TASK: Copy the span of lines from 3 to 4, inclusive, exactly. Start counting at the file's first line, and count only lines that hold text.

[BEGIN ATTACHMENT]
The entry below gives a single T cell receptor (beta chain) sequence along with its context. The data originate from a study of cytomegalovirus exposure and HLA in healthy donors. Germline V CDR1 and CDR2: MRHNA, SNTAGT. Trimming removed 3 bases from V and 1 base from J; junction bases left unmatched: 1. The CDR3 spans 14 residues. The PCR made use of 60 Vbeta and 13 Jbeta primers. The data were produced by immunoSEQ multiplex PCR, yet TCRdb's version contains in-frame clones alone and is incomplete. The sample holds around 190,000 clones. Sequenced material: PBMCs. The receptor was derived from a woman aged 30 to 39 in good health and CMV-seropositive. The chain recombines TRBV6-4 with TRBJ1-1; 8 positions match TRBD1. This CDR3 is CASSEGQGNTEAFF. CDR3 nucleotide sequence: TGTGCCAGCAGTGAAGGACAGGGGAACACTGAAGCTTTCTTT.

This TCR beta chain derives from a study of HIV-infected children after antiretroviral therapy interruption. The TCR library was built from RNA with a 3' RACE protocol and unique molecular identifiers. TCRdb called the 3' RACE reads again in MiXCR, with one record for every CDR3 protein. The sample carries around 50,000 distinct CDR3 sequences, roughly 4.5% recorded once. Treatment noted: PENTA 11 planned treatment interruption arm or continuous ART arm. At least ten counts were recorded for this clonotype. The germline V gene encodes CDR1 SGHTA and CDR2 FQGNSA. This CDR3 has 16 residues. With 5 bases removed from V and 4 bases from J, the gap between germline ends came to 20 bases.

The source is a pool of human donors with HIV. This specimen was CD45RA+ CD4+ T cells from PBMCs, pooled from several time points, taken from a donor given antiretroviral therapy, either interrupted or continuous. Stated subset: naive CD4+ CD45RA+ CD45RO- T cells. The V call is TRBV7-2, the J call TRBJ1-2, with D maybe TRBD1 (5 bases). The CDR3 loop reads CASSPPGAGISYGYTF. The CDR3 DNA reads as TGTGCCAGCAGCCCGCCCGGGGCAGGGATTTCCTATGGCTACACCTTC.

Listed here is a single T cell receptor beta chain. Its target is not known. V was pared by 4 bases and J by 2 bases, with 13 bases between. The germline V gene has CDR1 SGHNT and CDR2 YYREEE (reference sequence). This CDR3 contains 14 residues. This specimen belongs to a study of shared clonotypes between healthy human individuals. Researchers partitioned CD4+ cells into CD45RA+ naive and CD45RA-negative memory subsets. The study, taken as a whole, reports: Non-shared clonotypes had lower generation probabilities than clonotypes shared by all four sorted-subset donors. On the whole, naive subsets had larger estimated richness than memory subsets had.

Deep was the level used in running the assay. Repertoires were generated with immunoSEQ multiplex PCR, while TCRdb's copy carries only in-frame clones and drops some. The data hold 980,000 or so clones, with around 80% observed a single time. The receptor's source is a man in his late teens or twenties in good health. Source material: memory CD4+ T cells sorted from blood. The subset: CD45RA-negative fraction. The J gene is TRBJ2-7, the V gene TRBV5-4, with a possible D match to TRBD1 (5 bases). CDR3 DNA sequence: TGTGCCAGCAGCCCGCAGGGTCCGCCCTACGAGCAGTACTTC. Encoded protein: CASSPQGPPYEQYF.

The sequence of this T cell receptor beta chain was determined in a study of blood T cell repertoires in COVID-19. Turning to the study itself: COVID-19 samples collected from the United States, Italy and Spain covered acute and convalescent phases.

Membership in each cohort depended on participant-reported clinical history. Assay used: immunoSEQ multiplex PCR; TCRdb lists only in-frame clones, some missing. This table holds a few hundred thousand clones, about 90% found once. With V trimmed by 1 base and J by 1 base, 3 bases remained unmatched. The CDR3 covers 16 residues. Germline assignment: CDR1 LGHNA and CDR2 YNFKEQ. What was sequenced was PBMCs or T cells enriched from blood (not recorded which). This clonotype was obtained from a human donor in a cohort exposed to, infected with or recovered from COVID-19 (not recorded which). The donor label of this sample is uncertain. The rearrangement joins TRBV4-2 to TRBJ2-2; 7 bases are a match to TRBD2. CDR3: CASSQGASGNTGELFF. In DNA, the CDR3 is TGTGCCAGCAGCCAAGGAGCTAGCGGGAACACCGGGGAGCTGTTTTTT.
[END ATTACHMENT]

The source is a pool of human donors with HIV. This specimen was CD45RA+ CD4+ T cells from PBMCs, pooled from several time points, taken from a donor given antiretroviral therapy, either interrupted or continuous. Stated subset: naive CD4+ CD45RA+ CD45RO- T cells. The V call is TRBV7-2, the J call TRBJ1-2, with D maybe TRBD1 (5 bases). The CDR3 loop reads CASSPPGAGISYGYTF. The CDR3 DNA reads as TGTGCCAGCAGCCCGCCCGGGGCAGGGATTTCCTATGGCTACACCTTC.

Listed here is a single T cell receptor beta chain. Its target is not known. V was pared by 4 bases and J by 2 bases, with 13 bases between. The germline V gene has CDR1 SGHNT and CDR2 YYREEE (reference sequence). This CDR3 contains 14 residues. This specimen belongs to a study of shared clonotypes between healthy human individuals. Researchers partitioned CD4+ cells into CD45RA+ naive and CD45RA-negative memory subsets. The study, taken as a whole, reports: Non-shared clonotypes had lower generation probabilities than clonotypes shared by all four sorted-subset donors. On the whole, naive subsets had larger estimated richness than memory subsets had.